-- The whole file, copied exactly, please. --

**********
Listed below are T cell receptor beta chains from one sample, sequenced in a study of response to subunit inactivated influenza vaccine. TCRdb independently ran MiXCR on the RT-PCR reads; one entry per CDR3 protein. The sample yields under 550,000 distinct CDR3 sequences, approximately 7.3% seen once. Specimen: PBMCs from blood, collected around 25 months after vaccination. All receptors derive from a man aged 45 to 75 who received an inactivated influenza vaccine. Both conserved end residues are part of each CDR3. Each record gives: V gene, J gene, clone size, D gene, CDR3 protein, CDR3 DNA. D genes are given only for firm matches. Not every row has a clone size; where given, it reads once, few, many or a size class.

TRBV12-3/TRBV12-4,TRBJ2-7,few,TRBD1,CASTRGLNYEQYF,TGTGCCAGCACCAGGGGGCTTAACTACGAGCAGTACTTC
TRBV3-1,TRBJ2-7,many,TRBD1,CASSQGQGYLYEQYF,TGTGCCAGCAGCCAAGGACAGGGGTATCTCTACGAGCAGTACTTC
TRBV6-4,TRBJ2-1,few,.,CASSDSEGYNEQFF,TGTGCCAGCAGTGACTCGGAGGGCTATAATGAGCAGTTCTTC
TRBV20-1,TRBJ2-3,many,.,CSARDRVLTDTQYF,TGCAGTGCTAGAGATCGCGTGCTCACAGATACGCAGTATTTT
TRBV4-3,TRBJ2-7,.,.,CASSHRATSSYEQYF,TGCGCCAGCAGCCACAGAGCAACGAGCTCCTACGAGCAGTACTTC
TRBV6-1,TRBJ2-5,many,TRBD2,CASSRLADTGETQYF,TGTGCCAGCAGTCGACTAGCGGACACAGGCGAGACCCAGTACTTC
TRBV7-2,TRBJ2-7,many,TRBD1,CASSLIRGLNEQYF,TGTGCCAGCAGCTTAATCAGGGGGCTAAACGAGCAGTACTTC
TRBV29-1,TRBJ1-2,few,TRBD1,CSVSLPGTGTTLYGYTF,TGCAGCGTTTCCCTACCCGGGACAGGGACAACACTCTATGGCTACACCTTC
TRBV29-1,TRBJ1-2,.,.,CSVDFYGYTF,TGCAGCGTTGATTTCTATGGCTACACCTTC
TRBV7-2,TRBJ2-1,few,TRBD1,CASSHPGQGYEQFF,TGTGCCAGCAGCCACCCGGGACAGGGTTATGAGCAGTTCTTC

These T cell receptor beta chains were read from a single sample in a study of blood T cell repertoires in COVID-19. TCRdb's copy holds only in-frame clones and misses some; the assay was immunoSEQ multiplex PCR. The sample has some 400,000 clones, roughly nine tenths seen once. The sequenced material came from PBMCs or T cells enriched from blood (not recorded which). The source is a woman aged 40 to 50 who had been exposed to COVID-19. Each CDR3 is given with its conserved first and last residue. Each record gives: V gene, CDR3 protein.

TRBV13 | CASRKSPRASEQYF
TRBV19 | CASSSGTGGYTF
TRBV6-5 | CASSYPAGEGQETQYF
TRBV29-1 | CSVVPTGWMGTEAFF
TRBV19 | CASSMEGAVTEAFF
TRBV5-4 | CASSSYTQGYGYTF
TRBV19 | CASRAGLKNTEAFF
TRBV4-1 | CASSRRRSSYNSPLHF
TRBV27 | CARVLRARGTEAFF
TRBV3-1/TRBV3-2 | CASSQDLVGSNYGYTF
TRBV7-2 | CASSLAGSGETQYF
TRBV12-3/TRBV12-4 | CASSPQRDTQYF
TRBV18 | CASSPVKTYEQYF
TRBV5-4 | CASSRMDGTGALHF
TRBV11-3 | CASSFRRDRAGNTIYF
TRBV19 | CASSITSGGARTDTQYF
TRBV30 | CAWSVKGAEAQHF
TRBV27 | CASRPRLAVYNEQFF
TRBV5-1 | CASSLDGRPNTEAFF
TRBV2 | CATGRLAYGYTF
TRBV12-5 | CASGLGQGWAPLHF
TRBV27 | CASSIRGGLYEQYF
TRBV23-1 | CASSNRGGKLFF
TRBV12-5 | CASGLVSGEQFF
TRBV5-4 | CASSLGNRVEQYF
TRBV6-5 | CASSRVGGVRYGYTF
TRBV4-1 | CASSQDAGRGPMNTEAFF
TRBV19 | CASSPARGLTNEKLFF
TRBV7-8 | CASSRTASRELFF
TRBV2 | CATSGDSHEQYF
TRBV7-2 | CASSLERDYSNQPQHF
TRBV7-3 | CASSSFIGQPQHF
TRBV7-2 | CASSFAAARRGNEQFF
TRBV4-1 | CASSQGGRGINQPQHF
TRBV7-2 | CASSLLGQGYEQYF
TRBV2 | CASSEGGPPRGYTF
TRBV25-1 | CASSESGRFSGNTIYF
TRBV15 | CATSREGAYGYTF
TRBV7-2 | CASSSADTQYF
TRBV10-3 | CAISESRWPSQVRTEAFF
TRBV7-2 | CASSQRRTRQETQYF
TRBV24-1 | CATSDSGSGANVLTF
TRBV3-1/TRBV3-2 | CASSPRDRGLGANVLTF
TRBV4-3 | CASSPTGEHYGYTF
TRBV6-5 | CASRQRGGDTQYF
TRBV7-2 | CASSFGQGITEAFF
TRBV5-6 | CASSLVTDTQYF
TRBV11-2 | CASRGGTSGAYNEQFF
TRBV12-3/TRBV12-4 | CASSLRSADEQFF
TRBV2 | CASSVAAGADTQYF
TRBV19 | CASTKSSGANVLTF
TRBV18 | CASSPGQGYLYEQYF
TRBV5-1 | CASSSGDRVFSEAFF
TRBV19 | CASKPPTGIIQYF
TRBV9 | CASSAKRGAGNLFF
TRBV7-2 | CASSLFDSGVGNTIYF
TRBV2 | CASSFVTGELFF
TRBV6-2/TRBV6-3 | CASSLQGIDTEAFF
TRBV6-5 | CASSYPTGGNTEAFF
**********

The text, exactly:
Listed below are T cell receptor beta chains from one sample, sequenced in a study of response to subunit inactivated influenza vaccine. TCRdb independently ran MiXCR on the RT-PCR reads; one entry per CDR3 protein. The sample yields under 550,000 distinct CDR3 sequences, approximately 7.3% seen once. Specimen: PBMCs from blood, collected around 25 months after vaccination. All receptors derive from a man aged 45 to 75 who received an inactivated influenza vaccine. Both conserved end residues are part of each CDR3. Each record gives: V gene, J gene, clone size, D gene, CDR3 protein, CDR3 DNA. D genes are given only for firm matches. Not every row has a clone size; where given, it reads once, few, many or a size class.

TRBV12-3/TRBV12-4,TRBJ2-7,few,TRBD1,CASTRGLNYEQYF,TGTGCCAGCACCAGGGGGCTTAACTACGAGCAGTACTTC
TRBV3-1,TRBJ2-7,many,TRBD1,CASSQGQGYLYEQYF,TGTGCCAGCAGCCAAGGACAGGGGTATCTCTACGAGCAGTACTTC
TRBV6-4,TRBJ2-1,few,.,CASSDSEGYNEQFF,TGTGCCAGCAGTGACTCGGAGGGCTATAATGAGCAGTTCTTC
TRBV20-1,TRBJ2-3,many,.,CSARDRVLTDTQYF,TGCAGTGCTAGAGATCGCGTGCTCACAGATACGCAGTATTTT
TRBV4-3,TRBJ2-7,.,.,CASSHRATSSYEQYF,TGCGCCAGCAGCCACAGAGCAACGAGCTCCTACGAGCAGTACTTC
TRBV6-1,TRBJ2-5,many,TRBD2,CASSRLADTGETQYF,TGTGCCAGCAGTCGACTAGCGGACACAGGCGAGACCCAGTACTTC
TRBV7-2,TRBJ2-7,many,TRBD1,CASSLIRGLNEQYF,TGTGCCAGCAGCTTAATCAGGGGGCTAAACGAGCAGTACTTC
TRBV29-1,TRBJ1-2,few,TRBD1,CSVSLPGTGTTLYGYTF,TGCAGCGTTTCCCTACCCGGGACAGGGACAACACTCTATGGCTACACCTTC
TRBV29-1,TRBJ1-2,.,.,CSVDFYGYTF,TGCAGCGTTGATTTCTATGGCTACACCTTC
TRBV7-2,TRBJ2-1,few,TRBD1,CASSHPGQGYEQFF,TGTGCCAGCAGCCACCCGGGACAGGGTTATGAGCAGTTCTTC

These T cell receptor beta chains were read from a single sample in a study of blood T cell repertoires in COVID-19. TCRdb's copy holds only in-frame clones and misses some; the assay was immunoSEQ multiplex PCR. The sample has some 400,000 clones, roughly nine tenths seen once. The sequenced material came from PBMCs or T cells enriched from blood (not recorded which). The source is a woman aged 40 to 50 who had been exposed to COVID-19. Each CDR3 is given with its conserved first and last residue. Each record gives: V gene, CDR3 protein.

TRBV13 | CASRKSPRASEQYF
TRBV19 | CASSSGTGGYTF
TRBV6-5 | CASSYPAGEGQETQYF
TRBV29-1 | CSVVPTGWMGTEAFF
TRBV19 | CASSMEGAVTEAFF
TRBV5-4 | CASSSYTQGYGYTF
TRBV19 | CASRAGLKNTEAFF
TRBV4-1 | CASSRRRSSYNSPLHF
TRBV27 | CARVLRARGTEAFF
TRBV3-1/TRBV3-2 | CASSQDLVGSNYGYTF
TRBV7-2 | CASSLAGSGETQYF
TRBV12-3/TRBV12-4 | CASSPQRDTQYF
TRBV18 | CASSPVKTYEQYF
TRBV5-4 | CASSRMDGTGALHF
TRBV11-3 | CASSFRRDRAGNTIYF
TRBV19 | CASSITSGGARTDTQYF
TRBV30 | CAWSVKGAEAQHF
TRBV27 | CASRPRLAVYNEQFF
TRBV5-1 | CASSLDGRPNTEAFF
TRBV2 | CATGRLAYGYTF
TRBV12-5 | CASGLGQGWAPLHF
TRBV27 | CASSIRGGLYEQYF
TRBV23-1 | CASSNRGGKLFF
TRBV12-5 | CASGLVSGEQFF
TRBV5-4 | CASSLGNRVEQYF
TRBV6-5 | CASSRVGGVRYGYTF
TRBV4-1 | CASSQDAGRGPMNTEAFF
TRBV19 | CASSPARGLTNEKLFF
TRBV7-8 | CASSRTASRELFF
TRBV2 | CATSGDSHEQYF
TRBV7-2 | CASSLERDYSNQPQHF
TRBV7-3 | CASSSFIGQPQHF
TRBV7-2 | CASSFAAARRGNEQFF
TRBV4-1 | CASSQGGRGINQPQHF
TRBV7-2 | CASSLLGQGYEQYF
TRBV2 | CASSEGGPPRGYTF
TRBV25-1 | CASSESGRFSGNTIYF
TRBV15 | CATSREGAYGYTF
TRBV7-2 | CASSSADTQYF
TRBV10-3 | CAISESRWPSQVRTEAFF
TRBV7-2 | CASSQRRTRQETQYF
TRBV24-1 | CATSDSGSGANVLTF
TRBV3-1/TRBV3-2 | CASSPRDRGLGANVLTF
TRBV4-3 | CASSPTGEHYGYTF
TRBV6-5 | CASRQRGGDTQYF
TRBV7-2 | CASSFGQGITEAFF
TRBV5-6 | CASSLVTDTQYF
TRBV11-2 | CASRGGTSGAYNEQFF
TRBV12-3/TRBV12-4 | CASSLRSADEQFF
TRBV2 | CASSVAAGADTQYF
TRBV19 | CASTKSSGANVLTF
TRBV18 | CASSPGQGYLYEQYF
TRBV5-1 | CASSSGDRVFSEAFF
TRBV19 | CASKPPTGIIQYF
TRBV9 | CASSAKRGAGNLFF
TRBV7-2 | CASSLFDSGVGNTIYF
TRBV2 | CASSFVTGELFF
TRBV6-2/TRBV6-3 | CASSLQGIDTEAFF
TRBV6-5 | CASSYPTGGNTEAFF